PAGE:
He was the last on my list, but certainly not least.
I was leaving for DC in only a few short days and time was percussing through my head as I panicked over thirty different things I still hadn’t done. And yet, this was the most important. The most terrifying. I was as intent on doing it as I was intent on putting it off.
When I asked him for coffee I picked a place in uptown, a safe distance from my suburban surroundings where an overheard word could catch wind and wave out to the edge of my world. Taking all control right out of my hands. That wouldn’t be happening, especially right before I flew away.
So we went to this small indie cafe, one that I had never been to and neither had he. After a few moments of chit chat while we waited for our coffee, we took two black chairs and sat, waiting for me to begin.
I was all business and couldn’t fill the air with more bullshit. My heart couldn’t support the pressing weight of this secret for a minute more. There would be no small talk, the breeze would not be shot. We were in survival mode here and I wanted to bring him into the circle that he did not know he was standing outside of. And this is the kind of friend you want in your corner. This is the kind of person that shows up when all else fails.
“I am gay” I said, staring calm and serious into his eyes. It was the first time I said it and I didn’t twitch or feel uncomfortable as the words passed my lips. My tongue didn’t turn to rock, it flipped easily, and might I add, proudly. There was certainly a tension leading up to this very moment, but.. I don’t know. Maybe gone through this a dozen times before had made this place familiar, safe in the structure of the conversation. Safe in talking to this friend.
He nodded, smiled and said, “When you began with ‘there is something I have to tell you’, I wondered if this was it. Not that I suspected before, but just in that beginning, the thought shot up my mind.” and then he laughed and I laughed back and I began the painful process of letting him all the way in. I told him the whole story, the warm days where God felt as close as my breath and the cold ones when I was so broken by shame that I could barely get out of bed. He wept when I told him that I known since I was in sixth grade, that I walked through this world convinced I was something foul, unloved by a God that loved everyone else.
“You’ve already changed my heart, man. You have. I love you brother” He said after awhile.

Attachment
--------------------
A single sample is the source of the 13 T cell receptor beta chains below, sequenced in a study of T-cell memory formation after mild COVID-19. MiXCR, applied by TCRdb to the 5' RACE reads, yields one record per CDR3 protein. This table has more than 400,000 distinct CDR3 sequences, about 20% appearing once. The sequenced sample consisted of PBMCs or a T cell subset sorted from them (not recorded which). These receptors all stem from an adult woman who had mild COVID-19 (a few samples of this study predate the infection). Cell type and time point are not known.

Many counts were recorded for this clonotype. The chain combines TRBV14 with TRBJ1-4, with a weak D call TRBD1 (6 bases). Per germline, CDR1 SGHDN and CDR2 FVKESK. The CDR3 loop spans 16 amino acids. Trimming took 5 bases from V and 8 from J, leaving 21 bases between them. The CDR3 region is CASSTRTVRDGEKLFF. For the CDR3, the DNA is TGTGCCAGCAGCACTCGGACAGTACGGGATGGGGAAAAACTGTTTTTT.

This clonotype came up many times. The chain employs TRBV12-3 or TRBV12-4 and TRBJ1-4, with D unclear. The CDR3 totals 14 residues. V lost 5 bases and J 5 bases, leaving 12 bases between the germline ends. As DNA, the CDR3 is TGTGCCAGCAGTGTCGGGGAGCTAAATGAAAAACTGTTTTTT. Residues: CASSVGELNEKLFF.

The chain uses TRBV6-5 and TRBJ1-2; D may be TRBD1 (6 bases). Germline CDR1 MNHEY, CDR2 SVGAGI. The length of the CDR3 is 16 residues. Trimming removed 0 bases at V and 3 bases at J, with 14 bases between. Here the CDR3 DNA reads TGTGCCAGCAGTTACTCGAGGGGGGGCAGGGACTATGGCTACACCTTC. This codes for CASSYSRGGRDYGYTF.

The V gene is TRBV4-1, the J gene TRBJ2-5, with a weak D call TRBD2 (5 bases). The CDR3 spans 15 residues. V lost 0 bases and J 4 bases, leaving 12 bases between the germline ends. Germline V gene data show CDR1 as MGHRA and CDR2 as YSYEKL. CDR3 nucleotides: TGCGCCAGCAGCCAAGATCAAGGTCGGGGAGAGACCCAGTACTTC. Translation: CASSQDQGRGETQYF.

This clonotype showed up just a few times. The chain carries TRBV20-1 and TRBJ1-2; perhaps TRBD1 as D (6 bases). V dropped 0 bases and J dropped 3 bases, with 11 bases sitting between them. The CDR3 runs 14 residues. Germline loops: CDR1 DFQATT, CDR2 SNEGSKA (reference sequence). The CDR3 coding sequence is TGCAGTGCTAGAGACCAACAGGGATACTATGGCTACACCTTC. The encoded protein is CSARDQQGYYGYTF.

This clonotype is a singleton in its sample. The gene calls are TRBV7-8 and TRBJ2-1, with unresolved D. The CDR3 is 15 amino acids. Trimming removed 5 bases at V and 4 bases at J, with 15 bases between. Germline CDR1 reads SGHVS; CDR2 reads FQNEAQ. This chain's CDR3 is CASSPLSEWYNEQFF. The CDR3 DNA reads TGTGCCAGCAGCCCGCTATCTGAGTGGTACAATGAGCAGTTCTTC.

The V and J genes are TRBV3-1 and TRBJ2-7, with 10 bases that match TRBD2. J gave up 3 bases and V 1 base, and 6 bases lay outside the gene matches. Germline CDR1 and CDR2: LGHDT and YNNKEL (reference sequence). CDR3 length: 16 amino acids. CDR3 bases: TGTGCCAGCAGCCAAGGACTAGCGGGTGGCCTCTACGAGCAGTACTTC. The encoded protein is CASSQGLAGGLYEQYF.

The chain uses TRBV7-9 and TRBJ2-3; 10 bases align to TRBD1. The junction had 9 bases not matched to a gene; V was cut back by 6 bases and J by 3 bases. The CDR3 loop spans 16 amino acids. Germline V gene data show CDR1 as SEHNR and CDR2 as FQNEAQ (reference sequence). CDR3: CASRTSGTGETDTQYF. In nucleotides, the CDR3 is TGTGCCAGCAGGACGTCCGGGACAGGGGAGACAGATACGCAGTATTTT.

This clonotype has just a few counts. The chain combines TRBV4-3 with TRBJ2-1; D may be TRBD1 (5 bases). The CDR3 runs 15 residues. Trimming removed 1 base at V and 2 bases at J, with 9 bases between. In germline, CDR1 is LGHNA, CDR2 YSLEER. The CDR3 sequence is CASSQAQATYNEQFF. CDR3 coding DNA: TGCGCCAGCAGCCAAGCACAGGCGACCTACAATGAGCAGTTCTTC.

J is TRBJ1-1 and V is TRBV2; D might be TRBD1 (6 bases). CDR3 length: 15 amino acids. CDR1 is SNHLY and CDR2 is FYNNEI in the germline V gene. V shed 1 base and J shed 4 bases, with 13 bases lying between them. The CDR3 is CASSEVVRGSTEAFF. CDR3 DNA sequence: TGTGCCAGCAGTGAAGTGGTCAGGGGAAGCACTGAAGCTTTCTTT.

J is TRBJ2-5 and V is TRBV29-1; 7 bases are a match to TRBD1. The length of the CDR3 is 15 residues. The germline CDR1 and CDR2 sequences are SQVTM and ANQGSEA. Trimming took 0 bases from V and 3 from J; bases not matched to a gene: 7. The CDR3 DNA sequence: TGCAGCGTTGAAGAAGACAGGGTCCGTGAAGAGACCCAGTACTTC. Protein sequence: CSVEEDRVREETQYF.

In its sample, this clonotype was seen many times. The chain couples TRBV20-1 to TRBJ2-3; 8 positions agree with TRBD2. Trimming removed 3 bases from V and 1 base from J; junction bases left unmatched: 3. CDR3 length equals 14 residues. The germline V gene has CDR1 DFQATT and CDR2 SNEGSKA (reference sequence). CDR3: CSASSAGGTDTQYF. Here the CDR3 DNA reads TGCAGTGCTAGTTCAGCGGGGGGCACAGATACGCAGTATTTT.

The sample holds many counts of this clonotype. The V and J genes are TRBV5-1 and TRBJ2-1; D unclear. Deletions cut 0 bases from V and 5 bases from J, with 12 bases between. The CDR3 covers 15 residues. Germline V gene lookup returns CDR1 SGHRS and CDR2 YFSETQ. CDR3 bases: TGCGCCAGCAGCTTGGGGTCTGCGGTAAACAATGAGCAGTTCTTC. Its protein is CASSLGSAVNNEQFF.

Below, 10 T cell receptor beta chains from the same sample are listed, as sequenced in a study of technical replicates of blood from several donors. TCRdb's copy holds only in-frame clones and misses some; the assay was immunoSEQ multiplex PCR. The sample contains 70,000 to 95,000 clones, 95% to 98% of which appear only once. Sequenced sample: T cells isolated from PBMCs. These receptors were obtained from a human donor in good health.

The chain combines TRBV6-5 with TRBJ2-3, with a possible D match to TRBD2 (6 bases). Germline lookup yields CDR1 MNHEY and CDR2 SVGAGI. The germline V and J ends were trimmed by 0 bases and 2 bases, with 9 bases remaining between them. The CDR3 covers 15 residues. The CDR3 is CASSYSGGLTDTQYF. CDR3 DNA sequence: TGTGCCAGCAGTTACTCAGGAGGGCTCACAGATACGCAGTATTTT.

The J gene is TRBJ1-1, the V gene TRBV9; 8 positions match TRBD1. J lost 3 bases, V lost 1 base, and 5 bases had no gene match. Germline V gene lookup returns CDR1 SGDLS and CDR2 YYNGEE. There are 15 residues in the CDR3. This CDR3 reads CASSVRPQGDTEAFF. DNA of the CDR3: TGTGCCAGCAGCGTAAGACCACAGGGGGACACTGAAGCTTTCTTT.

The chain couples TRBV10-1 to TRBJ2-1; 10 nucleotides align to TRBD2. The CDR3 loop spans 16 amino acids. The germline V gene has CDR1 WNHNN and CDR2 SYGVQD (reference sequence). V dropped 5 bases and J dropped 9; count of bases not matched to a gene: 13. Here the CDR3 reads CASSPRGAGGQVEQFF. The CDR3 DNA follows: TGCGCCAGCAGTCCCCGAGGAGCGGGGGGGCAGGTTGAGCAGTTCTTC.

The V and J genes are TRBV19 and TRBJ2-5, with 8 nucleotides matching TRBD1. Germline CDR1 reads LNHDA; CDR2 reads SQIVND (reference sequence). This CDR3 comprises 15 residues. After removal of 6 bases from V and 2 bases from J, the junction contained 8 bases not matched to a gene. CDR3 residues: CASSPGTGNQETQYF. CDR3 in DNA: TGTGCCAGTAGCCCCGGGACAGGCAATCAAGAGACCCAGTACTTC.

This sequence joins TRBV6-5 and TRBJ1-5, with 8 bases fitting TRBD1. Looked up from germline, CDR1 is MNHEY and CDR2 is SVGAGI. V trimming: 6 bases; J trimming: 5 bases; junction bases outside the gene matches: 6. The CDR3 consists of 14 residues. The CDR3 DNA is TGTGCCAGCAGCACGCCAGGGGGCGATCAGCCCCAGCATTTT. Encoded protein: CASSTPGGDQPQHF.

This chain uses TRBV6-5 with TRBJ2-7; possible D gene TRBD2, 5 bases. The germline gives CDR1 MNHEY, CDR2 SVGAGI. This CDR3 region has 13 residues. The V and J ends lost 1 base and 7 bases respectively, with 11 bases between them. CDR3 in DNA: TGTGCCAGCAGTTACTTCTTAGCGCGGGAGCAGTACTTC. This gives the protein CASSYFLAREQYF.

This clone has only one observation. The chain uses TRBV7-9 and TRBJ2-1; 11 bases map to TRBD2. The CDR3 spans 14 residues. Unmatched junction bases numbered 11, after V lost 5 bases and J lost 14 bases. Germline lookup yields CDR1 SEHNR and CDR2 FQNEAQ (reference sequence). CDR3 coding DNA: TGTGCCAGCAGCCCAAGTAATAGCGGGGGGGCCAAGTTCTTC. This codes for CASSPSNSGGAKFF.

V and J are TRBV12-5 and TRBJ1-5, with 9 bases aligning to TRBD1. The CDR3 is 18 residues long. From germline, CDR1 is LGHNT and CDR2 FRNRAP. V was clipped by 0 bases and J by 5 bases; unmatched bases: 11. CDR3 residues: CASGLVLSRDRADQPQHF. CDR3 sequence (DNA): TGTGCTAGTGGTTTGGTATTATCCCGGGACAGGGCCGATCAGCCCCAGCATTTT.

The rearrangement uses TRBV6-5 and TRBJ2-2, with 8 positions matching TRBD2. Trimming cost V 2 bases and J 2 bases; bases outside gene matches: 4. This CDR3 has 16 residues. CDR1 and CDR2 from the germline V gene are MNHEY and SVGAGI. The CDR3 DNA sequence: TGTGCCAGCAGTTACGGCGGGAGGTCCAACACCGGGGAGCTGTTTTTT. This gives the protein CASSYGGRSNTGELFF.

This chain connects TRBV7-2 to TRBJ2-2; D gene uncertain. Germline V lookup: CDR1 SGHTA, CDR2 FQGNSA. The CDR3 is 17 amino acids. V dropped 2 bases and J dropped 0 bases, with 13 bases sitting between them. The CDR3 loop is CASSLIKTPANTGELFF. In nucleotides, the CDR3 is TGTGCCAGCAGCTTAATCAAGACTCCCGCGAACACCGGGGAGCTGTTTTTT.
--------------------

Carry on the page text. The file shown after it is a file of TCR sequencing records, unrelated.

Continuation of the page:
The lighter side of my story I told with great excitement; my spiritual close encounters in the wake of coming out. I’d share the stories and then let the colors unfold all around us. My cold night beneath the stars when He told me He wasn’t like them. The intimate conversations when I broke through my own fear and the courage awoke in someone else to share their story, their kind of different. The way my coming out seemed to bring others into the light. And how warm it felt to stand there with them in all their authenticity.
These are my stories and they matter to me. I hang them down my memory like bright chandeliers, a constant presence upon my darker ones. I think about the time God snatched up my heart from the ditch I had left it in; He held it close to his and warmed it with whispered love. Or the repeated instances where He shook my shoulders, reminded me of the beautiful painful reality that sometimes, the Least of These that I am to love, is me.
I once thought of coming out as a confession of something seedy. A sin-infested lesion on my life that needed the attention, the antidote, of real Christians with their intentional prayers of change. That since I was sin and unable to go to God, they could on my behalf, make me holy so I could bring glory to his name.
But that’s not it at all. Coming out is quite the opposite. It is like sharing light.
It is saying this is how I have felt perceived by the world. Ugly. Rebellious. A gutter-blooded mistake. This is how I have hurt myself: By my hiding, by the bottle, by the coldness of stare in the bathroom mirror. I was wounded by others and by myself, but I am healing now, thriving forward, because I accepted that I was loved.
I accepted than I am acceptable. Adored. Fawned Over. By the God of Big Things. And once I did that, at the pit bottom of my heart, my flame sparked. My light burned brighter and brighter up through the dark places of my soul. I was confident in his love, I could hear Him in the words, I felt him with me in both the valley and the peak, and I felt how his presence in me allowed me to cast a glow on others. Make them believe they can love themselves too. Acceptance is contagious like that.
When we accept that we are accepted, we are like lanterns floating through a darkening world. Casting a light into the deep darkness in others. Sparking a flame. Spreading a wildfire.
What would happen if we posted up, radiated out waves of grace into this world that has grown so cold within? What if we glowed from each new morning, into every honest word, through holy conversations over coffee? Would it roll out wide and all encompassing? Could Kingdom come at last?